‘Honey, he had to go; it was his duty.’
‘I’m sorry to say this, Charlie, but I think some hawks enjoy killing whether they are hungry or not.’
What do you mean by that, Maggie?

By a mailbox painted with stars and stripes, a tumbledown swing-set beyond the driveway, the wounded hulk of a giant oak leans out over the road, split down the middle by lightning, charred and bereft of leaves except for a sprig or two on the highest limbs…

between thunderclaps
sparrow singing
on a wire



            In soft zigzagging waves, the high grass flows like breakers. Between a farmhouse and the forest’s unbroken line, a dog is standing. From time to time it lifts its nose up into the wind as if to smell what the clouds are bringing…

 ‘That’s a nice story, Kate. I can see you’ve worked hard on it. It has a nice twist at the end, and plenty to chew on later. Have you ever thought about  sending it in somewhere, you know, to a magazine or other,  that specializes in stories, and might just put it into print, with your name on it?’
‘Nah, who’d want to read it anyway, let alone buy it?’
‘Only ‘bout half the world, Sugar, the half that reads, that is. Here, speaking of twists, have some of this face-twistin’ lemonade, darlin’, then we’ll look on the net and see if we can’t find  a good home for this first little pup in yo’ litter.’

She drums for those
who will not dance



‘Who’d Frank leave his place to, Charlene?’
‘Nobody knows. His will hasn’t been read. Lawyer Thoms is waiting for his brother Samuel to get in from Cairo, or Rome or Paris or wherever it is he lives.’
‘Lord, he must have money.’
‘Oodles of it.’
‘Where’d he make it?’
‘They always had it, I guess.’
‘They left Frank out of the picture, didn’t they?
‘He didn’t want in.’
‘How do you know that?’
‘Why it’s common knowledge, dear.’
‘Not to me. I never liked him much, I’ll say that.’
‘You didn’t know him, that’s all.’
‘And you did?’
Oh, yes.
You, Charlene? You?’
‘Hazel, dear, if we’re all done with our jibber-jabbering, I’ve got errands to run.’

            Tulip poplars shade the dirt driveway. A tall thin sapling grows up out of a hole in the sagging roof. A flood of vine pours out over the eaves in an avalanche of kudzu. The chimney, built simply out of stream stones, stands straight and plumb, but leaning away from it, the house has other plans for a long, slow, helpless surrender to the wild blackberry patch beside it.


an open I
each one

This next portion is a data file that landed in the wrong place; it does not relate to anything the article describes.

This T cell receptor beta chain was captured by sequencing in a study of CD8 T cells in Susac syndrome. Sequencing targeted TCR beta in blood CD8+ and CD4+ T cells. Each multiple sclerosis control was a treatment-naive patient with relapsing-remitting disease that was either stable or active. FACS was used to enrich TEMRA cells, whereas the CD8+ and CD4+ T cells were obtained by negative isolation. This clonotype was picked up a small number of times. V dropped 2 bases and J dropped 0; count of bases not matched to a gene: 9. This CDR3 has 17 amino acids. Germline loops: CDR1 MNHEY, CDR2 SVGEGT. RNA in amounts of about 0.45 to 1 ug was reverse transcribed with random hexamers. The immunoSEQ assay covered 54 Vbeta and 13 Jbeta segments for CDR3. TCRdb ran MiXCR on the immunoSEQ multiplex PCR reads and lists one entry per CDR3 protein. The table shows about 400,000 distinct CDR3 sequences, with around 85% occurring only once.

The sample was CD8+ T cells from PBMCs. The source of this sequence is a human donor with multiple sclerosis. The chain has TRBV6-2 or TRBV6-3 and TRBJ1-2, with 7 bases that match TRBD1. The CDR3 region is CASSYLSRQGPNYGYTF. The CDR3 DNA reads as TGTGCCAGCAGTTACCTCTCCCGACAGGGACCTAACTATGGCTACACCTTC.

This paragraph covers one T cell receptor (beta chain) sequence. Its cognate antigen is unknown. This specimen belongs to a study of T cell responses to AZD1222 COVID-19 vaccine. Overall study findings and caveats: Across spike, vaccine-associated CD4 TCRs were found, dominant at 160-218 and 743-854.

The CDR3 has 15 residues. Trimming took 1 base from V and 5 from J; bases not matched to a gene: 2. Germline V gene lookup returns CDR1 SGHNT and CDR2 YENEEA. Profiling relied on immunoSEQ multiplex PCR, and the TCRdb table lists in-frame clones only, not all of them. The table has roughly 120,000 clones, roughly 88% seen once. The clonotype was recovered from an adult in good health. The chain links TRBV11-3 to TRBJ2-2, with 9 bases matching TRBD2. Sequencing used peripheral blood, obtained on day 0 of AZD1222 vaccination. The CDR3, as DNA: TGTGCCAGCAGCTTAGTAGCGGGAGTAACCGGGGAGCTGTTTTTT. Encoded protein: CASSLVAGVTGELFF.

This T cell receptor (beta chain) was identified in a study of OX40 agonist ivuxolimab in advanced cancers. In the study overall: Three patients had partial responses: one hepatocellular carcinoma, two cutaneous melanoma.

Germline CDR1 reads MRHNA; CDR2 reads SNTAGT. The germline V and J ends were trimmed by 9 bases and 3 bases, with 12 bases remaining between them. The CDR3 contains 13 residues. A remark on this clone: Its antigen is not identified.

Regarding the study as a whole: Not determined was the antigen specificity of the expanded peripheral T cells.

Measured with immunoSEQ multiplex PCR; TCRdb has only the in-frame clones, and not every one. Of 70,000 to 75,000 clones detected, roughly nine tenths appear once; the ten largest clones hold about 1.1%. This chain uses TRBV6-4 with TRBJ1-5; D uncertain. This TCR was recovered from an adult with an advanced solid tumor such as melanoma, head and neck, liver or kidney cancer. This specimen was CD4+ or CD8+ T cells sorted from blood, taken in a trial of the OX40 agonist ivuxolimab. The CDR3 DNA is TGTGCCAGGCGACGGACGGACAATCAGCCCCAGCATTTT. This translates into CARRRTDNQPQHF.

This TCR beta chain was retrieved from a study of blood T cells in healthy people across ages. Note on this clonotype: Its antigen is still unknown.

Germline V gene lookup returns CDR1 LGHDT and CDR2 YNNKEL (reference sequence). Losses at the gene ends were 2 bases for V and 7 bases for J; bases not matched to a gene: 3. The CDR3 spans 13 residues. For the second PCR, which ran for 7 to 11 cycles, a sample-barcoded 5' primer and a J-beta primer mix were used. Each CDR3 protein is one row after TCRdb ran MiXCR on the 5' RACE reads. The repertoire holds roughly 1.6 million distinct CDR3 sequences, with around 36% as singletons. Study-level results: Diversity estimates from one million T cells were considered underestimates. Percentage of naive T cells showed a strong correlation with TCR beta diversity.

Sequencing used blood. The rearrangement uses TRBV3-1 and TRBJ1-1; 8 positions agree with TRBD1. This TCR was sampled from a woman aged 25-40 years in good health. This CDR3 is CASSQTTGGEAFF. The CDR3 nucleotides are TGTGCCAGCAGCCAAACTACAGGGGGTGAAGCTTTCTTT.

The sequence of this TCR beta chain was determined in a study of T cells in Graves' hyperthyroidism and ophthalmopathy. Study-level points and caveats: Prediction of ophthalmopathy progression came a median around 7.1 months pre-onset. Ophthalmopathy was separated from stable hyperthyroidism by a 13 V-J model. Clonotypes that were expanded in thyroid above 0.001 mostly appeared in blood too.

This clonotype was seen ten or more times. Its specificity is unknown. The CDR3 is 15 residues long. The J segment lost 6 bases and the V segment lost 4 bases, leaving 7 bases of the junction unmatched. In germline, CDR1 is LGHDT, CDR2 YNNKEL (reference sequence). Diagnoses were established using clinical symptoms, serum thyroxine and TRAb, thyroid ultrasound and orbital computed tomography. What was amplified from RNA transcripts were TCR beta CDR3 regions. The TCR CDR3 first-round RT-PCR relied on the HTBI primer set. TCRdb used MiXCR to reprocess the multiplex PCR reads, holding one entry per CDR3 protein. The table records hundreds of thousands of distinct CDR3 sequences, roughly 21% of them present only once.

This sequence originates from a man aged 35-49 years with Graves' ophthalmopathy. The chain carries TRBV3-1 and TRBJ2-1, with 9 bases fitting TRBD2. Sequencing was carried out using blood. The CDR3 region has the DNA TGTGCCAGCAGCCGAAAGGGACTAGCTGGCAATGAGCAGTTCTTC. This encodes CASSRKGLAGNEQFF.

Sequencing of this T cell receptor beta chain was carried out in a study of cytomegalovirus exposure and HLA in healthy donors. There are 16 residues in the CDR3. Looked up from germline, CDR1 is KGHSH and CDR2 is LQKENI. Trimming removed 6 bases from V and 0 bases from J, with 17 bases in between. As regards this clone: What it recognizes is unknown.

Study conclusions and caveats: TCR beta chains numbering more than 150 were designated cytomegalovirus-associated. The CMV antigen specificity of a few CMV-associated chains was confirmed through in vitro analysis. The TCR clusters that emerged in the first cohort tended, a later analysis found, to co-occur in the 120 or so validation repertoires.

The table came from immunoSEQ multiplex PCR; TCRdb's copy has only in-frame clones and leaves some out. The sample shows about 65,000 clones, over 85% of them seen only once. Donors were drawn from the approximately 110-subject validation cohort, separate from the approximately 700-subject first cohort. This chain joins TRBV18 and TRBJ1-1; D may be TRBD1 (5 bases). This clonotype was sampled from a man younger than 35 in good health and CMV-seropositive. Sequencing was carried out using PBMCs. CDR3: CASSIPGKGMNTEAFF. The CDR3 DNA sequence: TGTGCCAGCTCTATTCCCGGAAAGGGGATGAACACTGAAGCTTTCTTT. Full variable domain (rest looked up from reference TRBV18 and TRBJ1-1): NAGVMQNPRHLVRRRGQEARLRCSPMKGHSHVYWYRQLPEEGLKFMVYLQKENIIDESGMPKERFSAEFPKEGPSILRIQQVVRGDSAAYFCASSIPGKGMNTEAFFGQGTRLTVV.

and then
 the college town
with all its brickwork,
oaks & stone, its plaques
            & statues,
flawless green.

Down its sleepy lanes
            magnolia breezes
blow ringlets scarlet,  black
            or brown

down shoulders no less  fine and round
            than Ilion’s foreign queen:

O weft of beauty, weave us
            on thy privileged loom

for a half mile out of town
            the head-hung, stumbling skip
of poverty’s

            sure to resume.’

‘Is that how you see our town, Mr. Rollins?’
‘It’s just an observation, Professor, while I was driving to class one day last week.’
‘Your assignment was to write an ode to Athens, our namesake city, in Sapphics, if you can handle it.’
‘There were too many syllables, sir, for my taste. I didn’t want to be verbose…or needlessly mellifluous.’
‘Verbose? Mellifluous? I should fail you, you know, and I would if I knew your father wouldn’t try to have my tenure revoked.’
‘He won’t care, believe me; he hates poetry. If it doesn’t enhance his portfolio, or he needs it to sweet-talk some coed into bed, it doesn’t exist for him.’
‘Is this what you want to write about then, to slight the very place that nurtures you, and makes your life as easy as a Bourbon prince?’
…εγω δε κην οτ—τω τις εραται.”
 ‘Playing games now, Mr. Rollins?’
 ‘You mentioned Sappho, Sir, so there she is. Do you know it?’

‘Of course I know it: “…I say it is what one loves.” Don’t take me for a plumber. Do the assignment over as outlined, in Sapphics as I requested. Ten points off for being late, and take this monstrosity with you.’
“…και ταν επ’ οςςοις’ ομπεταςον…”
 ‘My eyes are fully opened, Mr. Rollins, but are yours? Incidentally you forgot the ‘χαριν’, grace, intentionally I suppose.’
‘If the sandal fits.’
‘What’s that, Mr. Rollins?’

satin sheets
another stab
at meaning



            Now the fields go streaming by, small towns and huddled houses, and haunts the crow knows all too well, where nobody cooks or laughs, or lopes ‘with Cupid dancing’,
where cracked and swollen clapboards keep their permanent night a secret,

past country stores, the tombs of wasps,
the mirrors’ mausoleum—
beyond Iris’ gift of creek and lake


the voices fade,  the tires sing—

            almost home to familiar skies

my fiction recoiling